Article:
atoms of the orange will then have the size of cherries. Myriads of cherries, tightly packed into a globe of the size of the Earth-thats a magnified picture of the atoms in an orange. To see the nucleus, we would have to blow up the atom to the size of the biggest dome in the world, the dome of St Peters Cathedral in Rome. In an atom of that size, the nucleus would have the size of a grain of salt! A grain of salt in the middle of the dome of St Peters, and specks of dust whirling around it in the vast space of the dome-this is how we can picture the nucleus and electrons of an atom. These laws, however, were not easy to recognize. They were discovered in the 1920s by an international group of physicists including Niels Bohr from Denmark, Louis De Broglie from France, Erwin Schrddinger and Wolfgang Pauli from Austria, Werner Heisenberg from Germany, and Paul Dirac from England. These men joined their forces across all national borders and shaped one of the most exciting periods in modern science, which brought man, for the first time, into contact with the strange and unexpected reality of the subatomic world. In the history of mans penetration into this submicroscopic world, a stage was reached in the early 1930s when scientists thought they had now finally discovered the basic building blocks of matter. It was known that all matter consisted of atoms and that all atoms consisted of protons, neutrons and electrons. These so-called elementary particles were seen as the ultimate indestructible units of matter: atoms in the Democritean sense. Although quantum theory implies, as mentioned previously, that we cannot decompose the world into independently existing smallest units, this was not generally perceived at that time. On the experimental side, new particles were discovered as physicists refined their experimental techniques and developed ingenious new devices for particle detection. Thus the number of particles increased from three to six by 1935, then to eighteen by 1955, and today we know over two hundred elementary particles. The two tables overleaf, taken from a recent publication, show most of the particles known today.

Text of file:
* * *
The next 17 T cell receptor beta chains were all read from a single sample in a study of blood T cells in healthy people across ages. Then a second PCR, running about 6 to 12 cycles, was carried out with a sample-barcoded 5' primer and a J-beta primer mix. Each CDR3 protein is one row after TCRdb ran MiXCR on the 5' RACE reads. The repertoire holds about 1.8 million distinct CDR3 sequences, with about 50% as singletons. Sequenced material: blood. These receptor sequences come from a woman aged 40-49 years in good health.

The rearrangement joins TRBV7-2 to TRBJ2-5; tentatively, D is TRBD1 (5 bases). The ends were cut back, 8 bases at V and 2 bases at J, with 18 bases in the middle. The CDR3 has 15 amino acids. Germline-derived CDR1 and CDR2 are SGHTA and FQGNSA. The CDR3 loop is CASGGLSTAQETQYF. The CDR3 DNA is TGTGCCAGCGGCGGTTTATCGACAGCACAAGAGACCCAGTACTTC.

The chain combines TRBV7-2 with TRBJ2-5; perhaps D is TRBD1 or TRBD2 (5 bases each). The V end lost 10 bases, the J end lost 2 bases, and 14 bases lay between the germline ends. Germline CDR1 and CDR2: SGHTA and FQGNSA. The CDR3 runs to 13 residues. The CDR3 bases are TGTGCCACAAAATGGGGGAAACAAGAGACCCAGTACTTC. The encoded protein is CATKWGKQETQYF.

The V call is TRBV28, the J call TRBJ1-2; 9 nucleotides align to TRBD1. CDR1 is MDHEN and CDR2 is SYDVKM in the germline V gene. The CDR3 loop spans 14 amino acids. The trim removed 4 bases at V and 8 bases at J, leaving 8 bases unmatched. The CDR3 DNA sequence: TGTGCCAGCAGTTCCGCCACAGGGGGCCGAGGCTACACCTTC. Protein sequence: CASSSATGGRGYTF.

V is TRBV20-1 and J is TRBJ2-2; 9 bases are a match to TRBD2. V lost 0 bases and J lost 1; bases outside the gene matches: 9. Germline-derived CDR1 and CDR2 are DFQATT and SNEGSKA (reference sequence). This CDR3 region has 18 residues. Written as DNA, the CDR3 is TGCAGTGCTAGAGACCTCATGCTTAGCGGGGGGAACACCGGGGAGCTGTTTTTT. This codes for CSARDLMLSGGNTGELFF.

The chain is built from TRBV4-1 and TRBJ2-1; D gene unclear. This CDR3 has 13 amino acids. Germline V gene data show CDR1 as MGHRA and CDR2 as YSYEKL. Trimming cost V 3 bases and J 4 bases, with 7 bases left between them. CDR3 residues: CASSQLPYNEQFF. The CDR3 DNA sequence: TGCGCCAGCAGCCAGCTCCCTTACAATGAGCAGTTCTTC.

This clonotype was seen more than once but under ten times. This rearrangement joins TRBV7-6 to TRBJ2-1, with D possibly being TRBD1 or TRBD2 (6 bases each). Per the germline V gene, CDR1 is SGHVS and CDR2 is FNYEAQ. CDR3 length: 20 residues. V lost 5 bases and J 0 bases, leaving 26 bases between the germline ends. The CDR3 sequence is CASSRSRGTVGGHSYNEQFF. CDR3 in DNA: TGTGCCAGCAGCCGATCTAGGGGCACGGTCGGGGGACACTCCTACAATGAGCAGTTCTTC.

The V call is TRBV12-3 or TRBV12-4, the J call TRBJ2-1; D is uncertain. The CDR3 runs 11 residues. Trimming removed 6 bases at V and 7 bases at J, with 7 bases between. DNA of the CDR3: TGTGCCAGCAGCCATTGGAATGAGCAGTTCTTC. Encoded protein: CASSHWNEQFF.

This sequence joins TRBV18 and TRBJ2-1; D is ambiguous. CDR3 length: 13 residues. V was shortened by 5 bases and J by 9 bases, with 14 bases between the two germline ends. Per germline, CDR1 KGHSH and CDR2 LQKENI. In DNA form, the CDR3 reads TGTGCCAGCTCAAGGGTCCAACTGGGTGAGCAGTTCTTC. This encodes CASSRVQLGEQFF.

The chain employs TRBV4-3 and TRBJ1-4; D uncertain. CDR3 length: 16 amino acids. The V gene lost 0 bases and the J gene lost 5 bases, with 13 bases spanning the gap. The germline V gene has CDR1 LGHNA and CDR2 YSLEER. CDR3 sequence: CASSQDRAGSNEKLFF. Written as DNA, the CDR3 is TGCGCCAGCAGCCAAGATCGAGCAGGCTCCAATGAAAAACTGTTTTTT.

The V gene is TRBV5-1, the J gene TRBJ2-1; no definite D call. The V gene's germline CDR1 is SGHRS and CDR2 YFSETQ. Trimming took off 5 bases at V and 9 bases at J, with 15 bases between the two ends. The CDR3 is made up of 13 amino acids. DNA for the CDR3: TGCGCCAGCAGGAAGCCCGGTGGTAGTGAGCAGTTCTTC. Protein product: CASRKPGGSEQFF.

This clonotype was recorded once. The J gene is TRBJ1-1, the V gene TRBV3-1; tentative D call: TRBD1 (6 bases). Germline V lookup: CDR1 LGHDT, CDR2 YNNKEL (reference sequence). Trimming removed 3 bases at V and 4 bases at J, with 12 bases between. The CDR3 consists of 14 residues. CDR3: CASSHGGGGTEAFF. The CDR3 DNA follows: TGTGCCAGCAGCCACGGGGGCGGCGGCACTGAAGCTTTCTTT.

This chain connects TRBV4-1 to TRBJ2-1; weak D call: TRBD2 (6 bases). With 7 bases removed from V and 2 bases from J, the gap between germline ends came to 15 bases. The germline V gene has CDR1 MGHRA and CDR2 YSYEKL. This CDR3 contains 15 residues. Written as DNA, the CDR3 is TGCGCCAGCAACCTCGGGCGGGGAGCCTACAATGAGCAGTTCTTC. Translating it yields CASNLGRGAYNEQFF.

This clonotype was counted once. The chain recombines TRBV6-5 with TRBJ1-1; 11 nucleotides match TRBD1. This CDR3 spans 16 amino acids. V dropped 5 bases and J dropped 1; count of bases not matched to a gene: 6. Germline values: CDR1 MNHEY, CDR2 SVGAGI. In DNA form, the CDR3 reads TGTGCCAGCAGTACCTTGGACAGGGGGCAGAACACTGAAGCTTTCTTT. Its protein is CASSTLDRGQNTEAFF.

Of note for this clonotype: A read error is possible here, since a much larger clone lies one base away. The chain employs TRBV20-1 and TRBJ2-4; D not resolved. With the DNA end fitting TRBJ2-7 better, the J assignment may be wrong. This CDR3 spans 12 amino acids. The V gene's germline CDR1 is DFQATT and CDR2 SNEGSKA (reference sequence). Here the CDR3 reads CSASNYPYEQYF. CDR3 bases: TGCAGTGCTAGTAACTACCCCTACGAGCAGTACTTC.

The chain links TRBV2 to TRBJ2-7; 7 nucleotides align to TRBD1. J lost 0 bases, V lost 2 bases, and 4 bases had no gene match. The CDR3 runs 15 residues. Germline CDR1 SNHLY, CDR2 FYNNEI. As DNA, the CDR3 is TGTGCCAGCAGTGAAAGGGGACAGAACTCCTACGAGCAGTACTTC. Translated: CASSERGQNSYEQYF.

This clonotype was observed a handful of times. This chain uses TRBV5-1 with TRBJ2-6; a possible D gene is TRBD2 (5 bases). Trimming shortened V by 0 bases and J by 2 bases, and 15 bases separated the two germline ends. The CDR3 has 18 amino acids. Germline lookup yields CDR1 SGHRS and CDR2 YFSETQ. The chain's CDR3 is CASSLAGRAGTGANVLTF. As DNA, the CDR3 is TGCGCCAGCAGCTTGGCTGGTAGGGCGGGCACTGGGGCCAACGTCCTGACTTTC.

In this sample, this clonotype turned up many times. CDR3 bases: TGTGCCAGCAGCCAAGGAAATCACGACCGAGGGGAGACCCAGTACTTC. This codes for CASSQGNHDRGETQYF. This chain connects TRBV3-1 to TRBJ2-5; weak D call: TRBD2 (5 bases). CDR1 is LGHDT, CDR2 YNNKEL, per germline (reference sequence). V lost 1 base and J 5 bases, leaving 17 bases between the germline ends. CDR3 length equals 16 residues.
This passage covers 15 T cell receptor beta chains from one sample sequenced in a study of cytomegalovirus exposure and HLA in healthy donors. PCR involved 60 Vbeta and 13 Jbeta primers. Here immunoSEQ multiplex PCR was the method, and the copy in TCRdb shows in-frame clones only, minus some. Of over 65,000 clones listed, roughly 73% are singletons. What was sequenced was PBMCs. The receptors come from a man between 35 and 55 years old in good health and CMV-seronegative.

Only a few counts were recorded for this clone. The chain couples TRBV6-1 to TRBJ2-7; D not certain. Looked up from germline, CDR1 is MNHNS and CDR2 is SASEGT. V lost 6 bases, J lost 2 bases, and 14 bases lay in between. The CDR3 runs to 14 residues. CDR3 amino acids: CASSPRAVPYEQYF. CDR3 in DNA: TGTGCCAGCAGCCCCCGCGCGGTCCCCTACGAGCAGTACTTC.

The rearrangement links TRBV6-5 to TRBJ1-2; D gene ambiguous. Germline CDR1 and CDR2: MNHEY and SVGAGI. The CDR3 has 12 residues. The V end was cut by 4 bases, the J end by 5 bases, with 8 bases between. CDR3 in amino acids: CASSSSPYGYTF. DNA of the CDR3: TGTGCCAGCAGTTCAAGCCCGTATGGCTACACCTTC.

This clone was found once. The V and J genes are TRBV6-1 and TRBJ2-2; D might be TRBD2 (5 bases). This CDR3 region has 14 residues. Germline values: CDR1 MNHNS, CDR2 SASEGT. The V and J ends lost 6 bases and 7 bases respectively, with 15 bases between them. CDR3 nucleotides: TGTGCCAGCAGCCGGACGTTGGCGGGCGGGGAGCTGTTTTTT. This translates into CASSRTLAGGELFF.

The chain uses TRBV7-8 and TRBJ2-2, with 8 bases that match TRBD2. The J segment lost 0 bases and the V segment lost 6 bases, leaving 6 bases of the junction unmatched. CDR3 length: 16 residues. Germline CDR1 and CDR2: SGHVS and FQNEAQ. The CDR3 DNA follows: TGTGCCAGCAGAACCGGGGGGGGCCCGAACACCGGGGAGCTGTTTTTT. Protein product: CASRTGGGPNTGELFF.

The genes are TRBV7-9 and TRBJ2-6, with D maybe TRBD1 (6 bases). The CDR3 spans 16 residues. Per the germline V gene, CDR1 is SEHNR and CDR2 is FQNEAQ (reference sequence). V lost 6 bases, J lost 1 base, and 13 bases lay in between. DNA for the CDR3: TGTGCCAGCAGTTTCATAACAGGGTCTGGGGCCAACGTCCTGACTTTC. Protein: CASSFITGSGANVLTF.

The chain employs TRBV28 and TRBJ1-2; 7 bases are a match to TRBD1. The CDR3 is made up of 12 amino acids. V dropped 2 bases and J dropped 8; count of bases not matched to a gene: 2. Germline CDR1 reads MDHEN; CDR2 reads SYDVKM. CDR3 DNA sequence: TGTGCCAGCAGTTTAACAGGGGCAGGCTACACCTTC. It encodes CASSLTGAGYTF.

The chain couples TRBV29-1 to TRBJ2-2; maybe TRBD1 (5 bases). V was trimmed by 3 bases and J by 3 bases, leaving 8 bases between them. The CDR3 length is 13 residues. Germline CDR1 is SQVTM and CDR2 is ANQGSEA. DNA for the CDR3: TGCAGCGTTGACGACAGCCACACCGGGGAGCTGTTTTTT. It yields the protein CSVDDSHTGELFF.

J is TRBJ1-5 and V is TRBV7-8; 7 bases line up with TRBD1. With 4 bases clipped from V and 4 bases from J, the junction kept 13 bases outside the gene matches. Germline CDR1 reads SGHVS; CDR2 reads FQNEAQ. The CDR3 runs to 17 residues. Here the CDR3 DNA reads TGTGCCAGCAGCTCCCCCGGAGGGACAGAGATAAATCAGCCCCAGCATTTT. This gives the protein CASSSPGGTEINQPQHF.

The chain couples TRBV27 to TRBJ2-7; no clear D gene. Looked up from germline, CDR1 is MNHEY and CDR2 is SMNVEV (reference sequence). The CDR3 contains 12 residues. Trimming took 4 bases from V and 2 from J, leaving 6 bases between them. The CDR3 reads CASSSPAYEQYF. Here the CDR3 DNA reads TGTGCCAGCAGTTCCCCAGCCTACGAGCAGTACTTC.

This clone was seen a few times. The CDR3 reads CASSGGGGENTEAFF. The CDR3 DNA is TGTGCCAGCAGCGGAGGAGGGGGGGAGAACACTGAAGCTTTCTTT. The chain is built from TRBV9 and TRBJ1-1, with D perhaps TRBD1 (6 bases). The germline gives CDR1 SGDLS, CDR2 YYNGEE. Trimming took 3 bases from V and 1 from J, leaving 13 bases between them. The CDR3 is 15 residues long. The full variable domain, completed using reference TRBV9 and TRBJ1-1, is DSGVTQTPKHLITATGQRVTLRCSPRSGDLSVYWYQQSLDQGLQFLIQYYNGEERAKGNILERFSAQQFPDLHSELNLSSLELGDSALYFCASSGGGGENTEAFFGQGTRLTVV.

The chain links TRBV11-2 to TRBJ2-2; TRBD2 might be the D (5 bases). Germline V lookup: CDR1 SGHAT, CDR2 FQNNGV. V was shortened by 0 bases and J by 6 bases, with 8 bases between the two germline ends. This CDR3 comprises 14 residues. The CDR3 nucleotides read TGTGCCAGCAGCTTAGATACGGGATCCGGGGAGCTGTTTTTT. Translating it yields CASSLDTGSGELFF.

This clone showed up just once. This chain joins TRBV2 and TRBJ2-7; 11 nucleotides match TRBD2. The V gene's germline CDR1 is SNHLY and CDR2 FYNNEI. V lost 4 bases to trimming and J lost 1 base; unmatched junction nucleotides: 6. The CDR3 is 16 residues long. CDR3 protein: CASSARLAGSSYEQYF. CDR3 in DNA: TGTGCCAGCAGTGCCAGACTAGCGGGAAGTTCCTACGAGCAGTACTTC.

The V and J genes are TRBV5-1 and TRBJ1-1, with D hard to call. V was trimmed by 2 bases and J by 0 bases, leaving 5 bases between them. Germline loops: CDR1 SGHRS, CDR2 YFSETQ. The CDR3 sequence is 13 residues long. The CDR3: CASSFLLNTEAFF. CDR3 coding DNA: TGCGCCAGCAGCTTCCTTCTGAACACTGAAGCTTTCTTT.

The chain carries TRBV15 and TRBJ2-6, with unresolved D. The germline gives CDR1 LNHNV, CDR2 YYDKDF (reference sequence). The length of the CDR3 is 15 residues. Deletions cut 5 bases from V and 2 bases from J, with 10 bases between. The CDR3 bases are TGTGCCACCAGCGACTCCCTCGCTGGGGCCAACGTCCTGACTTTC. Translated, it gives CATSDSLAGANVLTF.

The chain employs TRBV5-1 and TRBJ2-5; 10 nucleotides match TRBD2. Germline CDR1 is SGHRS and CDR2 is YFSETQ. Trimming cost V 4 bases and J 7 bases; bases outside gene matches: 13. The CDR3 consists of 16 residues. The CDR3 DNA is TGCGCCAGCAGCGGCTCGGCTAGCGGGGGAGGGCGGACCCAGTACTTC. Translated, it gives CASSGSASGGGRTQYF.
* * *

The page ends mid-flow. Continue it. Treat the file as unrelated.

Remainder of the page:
As to the Avatamsaka-sutra, it is really the consummation of Buddhist thought, Buddhist sentiment, and Buddhist experience. To my mind, no religious literature in the world can ever approach the grandeur of conception, the depth of feeling, and the gigantic scale of composition as attained in this sutra. It is the eternal fountain of life from which no religious mind will turn back athirst or only partially satisfied.

The idea of cyclic patterns in the motion of the Tao was given a definite structure by the introduction of the polar opposites yin and yang. They are the two poles which set the limits for the cycles of change: The yang having reached its climax retreats in favour of the yin; the yin having reached its climax retreats in favour of the yang.8 In the Chinese view, all manifestations of the Tao are generated by the dynamic interplay of these two polar forces. This idea is very old and many generations worked on the symbolism of the archetypal pair yin and yang until it became the fundamental concept of Chinese thought. The original meaning of the words yin and yang was that of the shady and sunny sides of a mountain, a meaning which gives a good idea of the relativity of the two concepts: That which lets now the dark, now the light appear is

From the very early times, the two archetypal poles of nature were represented not only by bright and dark, but also by male and female, firm and yielding, above and below. Yang, the strong, male, creative power, was associated with Heaven, whereas yin, the dark, receptive, female and maternal element, was represented by the Earth. Heaven is above and full of movement, the Earth-in the old geocentric view-is below and resting, and thus yang came to symbolize movement and yin rest. In the realm of thought, yin is the complex, female, intuitive mind, yang the clear and rational male intellect. Yin is the quiet, contemplative stillness of the sage, yang the strong, creative action of the king.
The Sanskrit term for meditation samadhi- means literally mental equilibrium. Entering into the samadhi of purity, (one obtains) all penetrating insight that enables one to become conscious of the absolute oneness of the universe.*